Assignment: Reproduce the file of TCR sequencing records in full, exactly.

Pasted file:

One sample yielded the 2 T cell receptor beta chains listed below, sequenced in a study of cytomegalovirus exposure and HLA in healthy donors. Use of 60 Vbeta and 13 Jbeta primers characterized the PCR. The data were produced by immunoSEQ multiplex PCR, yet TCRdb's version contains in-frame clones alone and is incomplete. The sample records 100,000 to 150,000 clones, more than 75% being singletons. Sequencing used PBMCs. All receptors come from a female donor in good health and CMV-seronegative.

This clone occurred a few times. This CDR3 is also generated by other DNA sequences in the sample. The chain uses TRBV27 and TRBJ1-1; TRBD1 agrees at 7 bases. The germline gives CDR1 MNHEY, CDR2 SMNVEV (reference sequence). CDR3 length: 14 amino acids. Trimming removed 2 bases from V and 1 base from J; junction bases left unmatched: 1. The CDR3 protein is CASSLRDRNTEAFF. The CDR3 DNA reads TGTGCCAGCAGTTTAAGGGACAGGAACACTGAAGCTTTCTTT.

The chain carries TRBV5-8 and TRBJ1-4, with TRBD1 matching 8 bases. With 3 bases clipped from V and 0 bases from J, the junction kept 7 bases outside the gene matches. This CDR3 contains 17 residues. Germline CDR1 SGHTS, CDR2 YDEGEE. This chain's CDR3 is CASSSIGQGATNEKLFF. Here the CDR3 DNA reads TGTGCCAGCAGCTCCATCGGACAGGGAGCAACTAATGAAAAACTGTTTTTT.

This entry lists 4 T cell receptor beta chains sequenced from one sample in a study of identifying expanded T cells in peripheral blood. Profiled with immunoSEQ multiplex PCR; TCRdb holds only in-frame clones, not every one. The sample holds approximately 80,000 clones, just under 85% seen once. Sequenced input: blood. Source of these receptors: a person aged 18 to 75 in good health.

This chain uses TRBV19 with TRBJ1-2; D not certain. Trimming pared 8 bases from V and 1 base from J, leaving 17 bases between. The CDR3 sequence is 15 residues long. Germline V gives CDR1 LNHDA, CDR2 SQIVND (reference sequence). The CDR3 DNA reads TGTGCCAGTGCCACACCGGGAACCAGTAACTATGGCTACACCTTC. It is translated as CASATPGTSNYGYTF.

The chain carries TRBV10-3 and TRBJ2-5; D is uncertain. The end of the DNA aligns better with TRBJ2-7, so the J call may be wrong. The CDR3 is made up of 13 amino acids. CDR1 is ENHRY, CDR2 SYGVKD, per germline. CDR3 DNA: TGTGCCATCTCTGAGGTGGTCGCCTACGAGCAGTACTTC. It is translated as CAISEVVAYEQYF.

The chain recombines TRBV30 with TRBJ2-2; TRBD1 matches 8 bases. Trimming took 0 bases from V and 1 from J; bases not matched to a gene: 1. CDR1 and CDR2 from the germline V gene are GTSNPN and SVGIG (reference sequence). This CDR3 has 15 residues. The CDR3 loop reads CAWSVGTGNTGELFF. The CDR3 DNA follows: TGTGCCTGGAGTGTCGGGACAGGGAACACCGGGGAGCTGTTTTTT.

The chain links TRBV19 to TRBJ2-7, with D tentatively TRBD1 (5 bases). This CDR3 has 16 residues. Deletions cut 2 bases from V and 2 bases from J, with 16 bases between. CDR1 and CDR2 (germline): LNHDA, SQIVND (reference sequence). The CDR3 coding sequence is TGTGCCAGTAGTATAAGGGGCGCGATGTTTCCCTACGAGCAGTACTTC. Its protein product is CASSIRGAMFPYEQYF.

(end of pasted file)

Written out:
One sample yielded the 2 T cell receptor beta chains listed below, sequenced in a study of cytomegalovirus exposure and HLA in healthy donors. Use of 60 Vbeta and 13 Jbeta primers characterized the PCR. The data were produced by immunoSEQ multiplex PCR, yet TCRdb's version contains in-frame clones alone and is incomplete. The sample records 100,000 to 150,000 clones, more than 75% being singletons. Sequencing used PBMCs. All receptors come from a female donor in good health and CMV-seronegative.

This clone occurred a few times. This CDR3 is also generated by other DNA sequences in the sample. The chain uses TRBV27 and TRBJ1-1; TRBD1 agrees at 7 bases. The germline gives CDR1 MNHEY, CDR2 SMNVEV (reference sequence). CDR3 length: 14 amino acids. Trimming removed 2 bases from V and 1 base from J; junction bases left unmatched: 1. The CDR3 protein is CASSLRDRNTEAFF. The CDR3 DNA reads TGTGCCAGCAGTTTAAGGGACAGGAACACTGAAGCTTTCTTT.

The chain carries TRBV5-8 and TRBJ1-4, with TRBD1 matching 8 bases. With 3 bases clipped from V and 0 bases from J, the junction kept 7 bases outside the gene matches. This CDR3 contains 17 residues. Germline CDR1 SGHTS, CDR2 YDEGEE. This chain's CDR3 is CASSSIGQGATNEKLFF. Here the CDR3 DNA reads TGTGCCAGCAGCTCCATCGGACAGGGAGCAACTAATGAAAAACTGTTTTTT.

This entry lists 4 T cell receptor beta chains sequenced from one sample in a study of identifying expanded T cells in peripheral blood. Profiled with immunoSEQ multiplex PCR; TCRdb holds only in-frame clones, not every one. The sample holds approximately 80,000 clones, just under 85% seen once. Sequenced input: blood. Source of these receptors: a person aged 18 to 75 in good health.

This chain uses TRBV19 with TRBJ1-2; D not certain. Trimming pared 8 bases from V and 1 base from J, leaving 17 bases between. The CDR3 sequence is 15 residues long. Germline V gives CDR1 LNHDA, CDR2 SQIVND (reference sequence). The CDR3 DNA reads TGTGCCAGTGCCACACCGGGAACCAGTAACTATGGCTACACCTTC. It is translated as CASATPGTSNYGYTF.

The chain carries TRBV10-3 and TRBJ2-5; D is uncertain. The end of the DNA aligns better with TRBJ2-7, so the J call may be wrong. The CDR3 is made up of 13 amino acids. CDR1 is ENHRY, CDR2 SYGVKD, per germline. CDR3 DNA: TGTGCCATCTCTGAGGTGGTCGCCTACGAGCAGTACTTC. It is translated as CAISEVVAYEQYF.

The chain recombines TRBV30 with TRBJ2-2; TRBD1 matches 8 bases. Trimming took 0 bases from V and 1 from J; bases not matched to a gene: 1. CDR1 and CDR2 from the germline V gene are GTSNPN and SVGIG (reference sequence). This CDR3 has 15 residues. The CDR3 loop reads CAWSVGTGNTGELFF. The CDR3 DNA follows: TGTGCCTGGAGTGTCGGGACAGGGAACACCGGGGAGCTGTTTTTT.

The chain links TRBV19 to TRBJ2-7, with D tentatively TRBD1 (5 bases). This CDR3 has 16 residues. Deletions cut 2 bases from V and 2 bases from J, with 16 bases between. CDR1 and CDR2 (germline): LNHDA, SQIVND (reference sequence). The CDR3 coding sequence is TGTGCCAGTAGTATAAGGGGCGCGATGTTTCCCTACGAGCAGTACTTC. Its protein product is CASSIRGAMFPYEQYF.